Weekly Notes: Funding at ACF; Children’s Rights Never Loses; Colorado Examines Racial Disparity; and more

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***A few new funding announcements from the Administration for Children and Families (ACF), which may finally have a permanent boss soon.

-Family Connection Discretionary Grants: Support demonstration projects that try new approaches to keeping system-involved kids connected with their families. There's some freedom to advance a new idea, but it has to be within the context of these four priority areas: Kinship Navigator Programs; programs utilizing intensive family-finding efforts; programs utilizing family group decision-making meetings; and residential family treatment program.

ACF is going to make about 30 awards, and the range will be $450,000 to $1 million per year. It's mostly looking for state and local agencies, although a private entity can seek funding with the endorsement of the governing agency in its area. Deadline is July 6.

-Expansion of Head Start: This is $102 million from the stimulus package for existing Head Start programs to use to expand either the area it serves or the universe of low-income students eligible for enrollment. There is a high ceiling on awards ($5 million), but grantees have to bring 20 percent of the cost to the table from other sources. Deadline is June 23.

***For anyone who can make it Chicago in late July, the American Bar Association is offering  free training on how effectively to represent child victims in criminal cases.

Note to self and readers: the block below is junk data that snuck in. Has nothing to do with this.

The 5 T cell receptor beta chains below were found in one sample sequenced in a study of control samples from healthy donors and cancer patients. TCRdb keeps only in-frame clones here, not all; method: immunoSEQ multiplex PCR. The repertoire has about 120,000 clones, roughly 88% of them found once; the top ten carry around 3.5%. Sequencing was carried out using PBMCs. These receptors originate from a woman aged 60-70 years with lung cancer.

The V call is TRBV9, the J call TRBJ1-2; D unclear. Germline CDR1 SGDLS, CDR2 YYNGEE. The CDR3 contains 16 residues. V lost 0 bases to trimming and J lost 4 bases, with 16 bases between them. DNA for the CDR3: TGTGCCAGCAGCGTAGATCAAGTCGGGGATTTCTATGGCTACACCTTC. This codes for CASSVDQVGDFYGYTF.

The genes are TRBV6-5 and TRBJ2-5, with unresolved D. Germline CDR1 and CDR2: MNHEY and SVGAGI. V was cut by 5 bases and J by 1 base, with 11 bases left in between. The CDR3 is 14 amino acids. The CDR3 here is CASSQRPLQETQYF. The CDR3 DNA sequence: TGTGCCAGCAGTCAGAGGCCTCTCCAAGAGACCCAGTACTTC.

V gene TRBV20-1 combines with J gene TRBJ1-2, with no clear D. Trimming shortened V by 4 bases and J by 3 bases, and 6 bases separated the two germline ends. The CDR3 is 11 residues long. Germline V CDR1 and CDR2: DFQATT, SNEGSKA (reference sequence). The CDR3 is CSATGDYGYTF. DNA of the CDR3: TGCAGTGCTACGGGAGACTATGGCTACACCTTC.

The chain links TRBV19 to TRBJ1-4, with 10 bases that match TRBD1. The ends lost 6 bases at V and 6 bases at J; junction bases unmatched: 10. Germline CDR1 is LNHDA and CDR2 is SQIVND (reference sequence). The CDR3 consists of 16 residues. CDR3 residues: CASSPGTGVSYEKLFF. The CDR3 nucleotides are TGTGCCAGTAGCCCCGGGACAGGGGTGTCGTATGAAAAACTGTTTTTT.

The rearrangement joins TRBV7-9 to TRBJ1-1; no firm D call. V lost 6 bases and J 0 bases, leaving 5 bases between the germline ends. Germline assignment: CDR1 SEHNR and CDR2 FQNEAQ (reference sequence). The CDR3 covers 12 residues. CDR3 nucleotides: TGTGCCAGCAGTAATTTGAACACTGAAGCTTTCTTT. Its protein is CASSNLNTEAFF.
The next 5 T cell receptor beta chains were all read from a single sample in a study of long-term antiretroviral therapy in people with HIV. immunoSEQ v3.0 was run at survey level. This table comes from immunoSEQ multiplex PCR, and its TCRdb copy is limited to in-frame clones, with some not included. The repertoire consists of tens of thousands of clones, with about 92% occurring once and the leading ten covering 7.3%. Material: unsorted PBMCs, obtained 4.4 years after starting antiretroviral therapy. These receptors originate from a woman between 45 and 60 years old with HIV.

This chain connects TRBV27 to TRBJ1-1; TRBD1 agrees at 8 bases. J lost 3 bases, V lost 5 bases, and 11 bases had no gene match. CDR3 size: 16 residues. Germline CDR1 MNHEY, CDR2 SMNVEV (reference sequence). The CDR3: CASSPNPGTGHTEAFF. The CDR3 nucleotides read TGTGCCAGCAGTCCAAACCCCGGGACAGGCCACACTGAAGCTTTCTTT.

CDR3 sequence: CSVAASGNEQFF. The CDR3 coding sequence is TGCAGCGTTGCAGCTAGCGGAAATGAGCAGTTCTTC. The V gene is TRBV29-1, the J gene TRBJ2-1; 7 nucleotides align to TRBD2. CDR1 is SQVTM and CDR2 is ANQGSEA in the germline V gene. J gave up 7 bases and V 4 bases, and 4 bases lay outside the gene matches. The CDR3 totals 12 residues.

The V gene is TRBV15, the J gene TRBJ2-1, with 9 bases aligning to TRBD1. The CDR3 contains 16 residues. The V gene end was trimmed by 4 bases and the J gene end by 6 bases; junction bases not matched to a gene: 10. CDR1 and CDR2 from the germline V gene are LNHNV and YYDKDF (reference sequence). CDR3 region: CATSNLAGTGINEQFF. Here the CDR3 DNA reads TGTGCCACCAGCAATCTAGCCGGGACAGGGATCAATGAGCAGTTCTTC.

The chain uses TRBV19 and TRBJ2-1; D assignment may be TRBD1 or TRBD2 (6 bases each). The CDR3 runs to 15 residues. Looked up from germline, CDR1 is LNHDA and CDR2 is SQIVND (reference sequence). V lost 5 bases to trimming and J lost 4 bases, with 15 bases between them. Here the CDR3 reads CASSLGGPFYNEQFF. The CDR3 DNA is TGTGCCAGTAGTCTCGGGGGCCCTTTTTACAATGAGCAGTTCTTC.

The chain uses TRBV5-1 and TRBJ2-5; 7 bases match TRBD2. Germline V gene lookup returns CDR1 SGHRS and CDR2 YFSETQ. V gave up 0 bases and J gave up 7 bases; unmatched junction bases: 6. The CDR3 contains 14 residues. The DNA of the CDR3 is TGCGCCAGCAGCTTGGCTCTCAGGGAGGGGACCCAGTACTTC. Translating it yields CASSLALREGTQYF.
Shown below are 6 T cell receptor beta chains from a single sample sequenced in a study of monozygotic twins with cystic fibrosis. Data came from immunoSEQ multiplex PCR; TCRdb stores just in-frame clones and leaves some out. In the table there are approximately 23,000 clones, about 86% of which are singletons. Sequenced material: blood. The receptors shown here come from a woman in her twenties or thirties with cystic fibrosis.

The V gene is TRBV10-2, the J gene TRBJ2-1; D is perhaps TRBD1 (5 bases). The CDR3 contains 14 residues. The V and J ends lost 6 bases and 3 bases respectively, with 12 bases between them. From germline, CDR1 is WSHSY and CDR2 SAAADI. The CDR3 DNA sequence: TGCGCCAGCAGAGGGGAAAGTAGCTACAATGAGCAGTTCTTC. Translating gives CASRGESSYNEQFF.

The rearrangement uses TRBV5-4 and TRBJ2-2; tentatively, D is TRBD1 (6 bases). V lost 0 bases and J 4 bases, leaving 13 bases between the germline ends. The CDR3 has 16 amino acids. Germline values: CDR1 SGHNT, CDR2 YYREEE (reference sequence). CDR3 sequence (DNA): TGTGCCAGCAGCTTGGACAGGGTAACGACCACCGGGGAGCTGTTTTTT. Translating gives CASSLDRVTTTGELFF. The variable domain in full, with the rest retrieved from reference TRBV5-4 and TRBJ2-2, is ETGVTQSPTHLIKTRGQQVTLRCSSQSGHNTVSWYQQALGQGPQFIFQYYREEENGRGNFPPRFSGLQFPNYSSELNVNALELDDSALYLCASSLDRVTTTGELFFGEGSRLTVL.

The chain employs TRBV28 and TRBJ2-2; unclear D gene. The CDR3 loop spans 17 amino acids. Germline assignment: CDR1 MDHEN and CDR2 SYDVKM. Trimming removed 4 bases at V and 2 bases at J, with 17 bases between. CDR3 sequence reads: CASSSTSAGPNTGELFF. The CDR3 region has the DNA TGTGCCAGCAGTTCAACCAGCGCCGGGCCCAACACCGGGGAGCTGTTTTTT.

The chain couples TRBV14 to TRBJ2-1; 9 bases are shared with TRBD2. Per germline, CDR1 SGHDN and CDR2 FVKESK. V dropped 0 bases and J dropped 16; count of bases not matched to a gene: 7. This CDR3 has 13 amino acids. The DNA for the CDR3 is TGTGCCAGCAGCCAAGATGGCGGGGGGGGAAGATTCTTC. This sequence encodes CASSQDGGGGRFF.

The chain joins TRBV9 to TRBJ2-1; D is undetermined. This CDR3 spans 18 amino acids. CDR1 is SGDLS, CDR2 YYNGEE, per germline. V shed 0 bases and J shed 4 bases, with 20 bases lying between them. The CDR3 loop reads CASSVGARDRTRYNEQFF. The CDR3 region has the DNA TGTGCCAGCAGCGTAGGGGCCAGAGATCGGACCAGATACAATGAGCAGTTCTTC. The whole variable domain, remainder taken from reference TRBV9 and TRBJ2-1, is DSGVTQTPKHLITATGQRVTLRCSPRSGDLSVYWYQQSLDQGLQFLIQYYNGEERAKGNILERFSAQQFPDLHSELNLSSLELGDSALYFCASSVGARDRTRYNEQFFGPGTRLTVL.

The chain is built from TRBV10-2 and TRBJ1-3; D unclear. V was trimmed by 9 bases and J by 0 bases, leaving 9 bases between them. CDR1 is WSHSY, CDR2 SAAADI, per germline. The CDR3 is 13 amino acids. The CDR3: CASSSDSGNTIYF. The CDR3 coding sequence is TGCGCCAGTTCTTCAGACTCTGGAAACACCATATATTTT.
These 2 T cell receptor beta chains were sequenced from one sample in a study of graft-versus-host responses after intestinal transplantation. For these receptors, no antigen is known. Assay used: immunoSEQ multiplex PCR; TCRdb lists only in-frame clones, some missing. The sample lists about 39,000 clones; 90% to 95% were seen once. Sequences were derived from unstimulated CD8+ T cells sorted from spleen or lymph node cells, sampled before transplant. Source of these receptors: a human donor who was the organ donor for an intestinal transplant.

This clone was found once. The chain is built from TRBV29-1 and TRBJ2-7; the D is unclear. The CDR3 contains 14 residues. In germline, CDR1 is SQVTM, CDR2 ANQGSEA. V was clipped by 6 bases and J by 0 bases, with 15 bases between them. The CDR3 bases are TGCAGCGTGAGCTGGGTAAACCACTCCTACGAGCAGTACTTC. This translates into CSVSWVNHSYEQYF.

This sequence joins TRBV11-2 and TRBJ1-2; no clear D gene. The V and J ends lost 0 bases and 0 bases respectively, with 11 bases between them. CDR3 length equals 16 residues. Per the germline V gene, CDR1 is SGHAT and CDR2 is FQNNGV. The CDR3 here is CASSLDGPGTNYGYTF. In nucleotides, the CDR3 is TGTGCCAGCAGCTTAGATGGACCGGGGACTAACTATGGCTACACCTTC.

***The Dave Thomas Foundation for Adoption came out with its annual list of the Best Adoption-Friendly Workplaces. The ranking is based on financial reimbursements and paid leave given to employees who choose to adopt.

The winner, for the second year in a row, was Wendy's, the well-known burger joint chain founded by Dave Thomas. View the top 100 here.

***Children's Rights, the nonprofit litigator, based in New York, has persuaded a U.S. district judge to grant class-action status to its lawsuit against the State of Oklahoma Department of Human Services. Does CR ever lose a court hearing? It's doesn't seem like it. From the details reported here by Tulsa World reporter Ginnie Graham, this lawsuit will come down to the state agreeing to set some standards for caseloads for its frontline workers. CR also has an ongoing lawsuit in Rhode Island.

***Denver-based American Humane has received $250,000 from the Colorado Department of Human Services (via federal TANF dollars) to address racial disparities in the state's child welfare system. It will launch the Colorado Disparities Resource Center, and will partner in that venture with University of California-Berkeley's Child Welfare Resource Center and the Texas Department of Family and Protective Services (which has already taken steps to address racial disparity).

The center will be run by Donna Parrish, who will answer to John Fluke, head of American Humane's Child Protection Research Center.

***Al Zimmerman, the former spokesman for the Florida Department of Children and Families, has been sentenced to 24 years in prison. Zimmerman pleaded guilty in January to producing and selling child pornography; one of his subjects was a foster child.


  • CW Today

    We stand corrected regarding Children’s Rights; they have lost before, rather recently, as one reader pointed out to us. A federal judge dismissed a suit filed by CR and Rhode Island’s Child Advocate, Jametta Alston, on April 30. CR’s website says the case was dismissed on “narrow, technical grounds” and that is plans to appeal.